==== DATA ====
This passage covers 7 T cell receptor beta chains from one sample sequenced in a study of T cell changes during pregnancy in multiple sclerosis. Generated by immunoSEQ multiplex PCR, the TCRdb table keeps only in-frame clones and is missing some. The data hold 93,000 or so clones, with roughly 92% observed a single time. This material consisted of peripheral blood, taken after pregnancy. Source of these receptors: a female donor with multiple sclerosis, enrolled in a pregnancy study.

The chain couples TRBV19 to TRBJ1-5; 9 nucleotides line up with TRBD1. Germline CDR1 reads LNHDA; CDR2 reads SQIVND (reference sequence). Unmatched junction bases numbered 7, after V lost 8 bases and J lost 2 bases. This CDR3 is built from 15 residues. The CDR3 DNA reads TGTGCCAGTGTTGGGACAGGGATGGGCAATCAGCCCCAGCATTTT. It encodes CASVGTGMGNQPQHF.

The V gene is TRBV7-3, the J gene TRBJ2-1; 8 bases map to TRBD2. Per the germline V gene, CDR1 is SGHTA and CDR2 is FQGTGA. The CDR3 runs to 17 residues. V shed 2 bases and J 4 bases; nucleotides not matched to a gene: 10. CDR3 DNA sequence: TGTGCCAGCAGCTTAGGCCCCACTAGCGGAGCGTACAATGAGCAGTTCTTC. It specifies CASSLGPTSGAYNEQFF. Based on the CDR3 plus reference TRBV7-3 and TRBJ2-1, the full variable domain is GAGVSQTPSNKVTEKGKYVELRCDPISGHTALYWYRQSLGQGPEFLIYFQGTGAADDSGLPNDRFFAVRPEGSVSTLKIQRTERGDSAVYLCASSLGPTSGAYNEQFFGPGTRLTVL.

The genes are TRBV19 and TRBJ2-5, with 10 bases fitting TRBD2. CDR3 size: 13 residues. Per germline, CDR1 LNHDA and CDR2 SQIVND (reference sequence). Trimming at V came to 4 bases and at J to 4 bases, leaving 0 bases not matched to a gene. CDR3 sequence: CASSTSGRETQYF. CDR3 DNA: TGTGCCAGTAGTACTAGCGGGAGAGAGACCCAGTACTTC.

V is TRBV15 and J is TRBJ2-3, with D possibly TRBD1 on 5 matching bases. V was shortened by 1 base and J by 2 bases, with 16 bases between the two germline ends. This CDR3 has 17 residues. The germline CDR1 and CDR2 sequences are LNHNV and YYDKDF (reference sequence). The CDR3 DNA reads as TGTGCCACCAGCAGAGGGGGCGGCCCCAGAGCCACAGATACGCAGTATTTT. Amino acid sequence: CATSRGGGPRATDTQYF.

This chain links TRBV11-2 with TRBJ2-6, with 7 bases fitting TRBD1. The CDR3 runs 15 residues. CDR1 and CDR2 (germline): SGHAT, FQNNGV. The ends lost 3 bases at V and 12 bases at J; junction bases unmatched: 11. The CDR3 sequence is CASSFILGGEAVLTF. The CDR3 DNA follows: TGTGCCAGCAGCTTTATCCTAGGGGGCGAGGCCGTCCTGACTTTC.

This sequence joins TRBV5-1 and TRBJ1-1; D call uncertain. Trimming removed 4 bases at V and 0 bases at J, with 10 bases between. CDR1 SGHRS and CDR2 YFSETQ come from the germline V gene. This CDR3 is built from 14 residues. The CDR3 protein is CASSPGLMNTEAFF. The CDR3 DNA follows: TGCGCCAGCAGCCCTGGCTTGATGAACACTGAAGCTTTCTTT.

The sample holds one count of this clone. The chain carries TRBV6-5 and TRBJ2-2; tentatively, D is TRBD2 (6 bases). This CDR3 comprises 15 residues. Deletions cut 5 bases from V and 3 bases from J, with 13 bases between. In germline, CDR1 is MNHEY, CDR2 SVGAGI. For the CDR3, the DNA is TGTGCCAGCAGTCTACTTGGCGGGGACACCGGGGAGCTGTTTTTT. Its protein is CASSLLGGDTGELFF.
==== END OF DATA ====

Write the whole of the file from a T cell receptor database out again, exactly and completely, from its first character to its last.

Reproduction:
This passage covers 7 T cell receptor beta chains from one sample sequenced in a study of T cell changes during pregnancy in multiple sclerosis. Generated by immunoSEQ multiplex PCR, the TCRdb table keeps only in-frame clones and is missing some. The data hold 93,000 or so clones, with roughly 92% observed a single time. This material consisted of peripheral blood, taken after pregnancy. Source of these receptors: a female donor with multiple sclerosis, enrolled in a pregnancy study.

The chain couples TRBV19 to TRBJ1-5; 9 nucleotides line up with TRBD1. Germline CDR1 reads LNHDA; CDR2 reads SQIVND (reference sequence). Unmatched junction bases numbered 7, after V lost 8 bases and J lost 2 bases. This CDR3 is built from 15 residues. The CDR3 DNA reads TGTGCCAGTGTTGGGACAGGGATGGGCAATCAGCCCCAGCATTTT. It encodes CASVGTGMGNQPQHF.

The V gene is TRBV7-3, the J gene TRBJ2-1; 8 bases map to TRBD2. Per the germline V gene, CDR1 is SGHTA and CDR2 is FQGTGA. The CDR3 runs to 17 residues. V shed 2 bases and J 4 bases; nucleotides not matched to a gene: 10. CDR3 DNA sequence: TGTGCCAGCAGCTTAGGCCCCACTAGCGGAGCGTACAATGAGCAGTTCTTC. It specifies CASSLGPTSGAYNEQFF. Based on the CDR3 plus reference TRBV7-3 and TRBJ2-1, the full variable domain is GAGVSQTPSNKVTEKGKYVELRCDPISGHTALYWYRQSLGQGPEFLIYFQGTGAADDSGLPNDRFFAVRPEGSVSTLKIQRTERGDSAVYLCASSLGPTSGAYNEQFFGPGTRLTVL.

The genes are TRBV19 and TRBJ2-5, with 10 bases fitting TRBD2. CDR3 size: 13 residues. Per germline, CDR1 LNHDA and CDR2 SQIVND (reference sequence). Trimming at V came to 4 bases and at J to 4 bases, leaving 0 bases not matched to a gene. CDR3 sequence: CASSTSGRETQYF. CDR3 DNA: TGTGCCAGTAGTACTAGCGGGAGAGAGACCCAGTACTTC.

V is TRBV15 and J is TRBJ2-3, with D possibly TRBD1 on 5 matching bases. V was shortened by 1 base and J by 2 bases, with 16 bases between the two germline ends. This CDR3 has 17 residues. The germline CDR1 and CDR2 sequences are LNHNV and YYDKDF (reference sequence). The CDR3 DNA reads as TGTGCCACCAGCAGAGGGGGCGGCCCCAGAGCCACAGATACGCAGTATTTT. Amino acid sequence: CATSRGGGPRATDTQYF.

This chain links TRBV11-2 with TRBJ2-6, with 7 bases fitting TRBD1. The CDR3 runs 15 residues. CDR1 and CDR2 (germline): SGHAT, FQNNGV. The ends lost 3 bases at V and 12 bases at J; junction bases unmatched: 11. The CDR3 sequence is CASSFILGGEAVLTF. The CDR3 DNA follows: TGTGCCAGCAGCTTTATCCTAGGGGGCGAGGCCGTCCTGACTTTC.

This sequence joins TRBV5-1 and TRBJ1-1; D call uncertain. Trimming removed 4 bases at V and 0 bases at J, with 10 bases between. CDR1 SGHRS and CDR2 YFSETQ come from the germline V gene. This CDR3 is built from 14 residues. The CDR3 protein is CASSPGLMNTEAFF. The CDR3 DNA follows: TGCGCCAGCAGCCCTGGCTTGATGAACACTGAAGCTTTCTTT.

The sample holds one count of this clone. The chain carries TRBV6-5 and TRBJ2-2; tentatively, D is TRBD2 (6 bases). This CDR3 comprises 15 residues. Deletions cut 5 bases from V and 3 bases from J, with 13 bases between. In germline, CDR1 is MNHEY, CDR2 SVGAGI. For the CDR3, the DNA is TGTGCCAGCAGTCTACTTGGCGGGGACACCGGGGAGCTGTTTTTT. Its protein is CASSLLGGDTGELFF.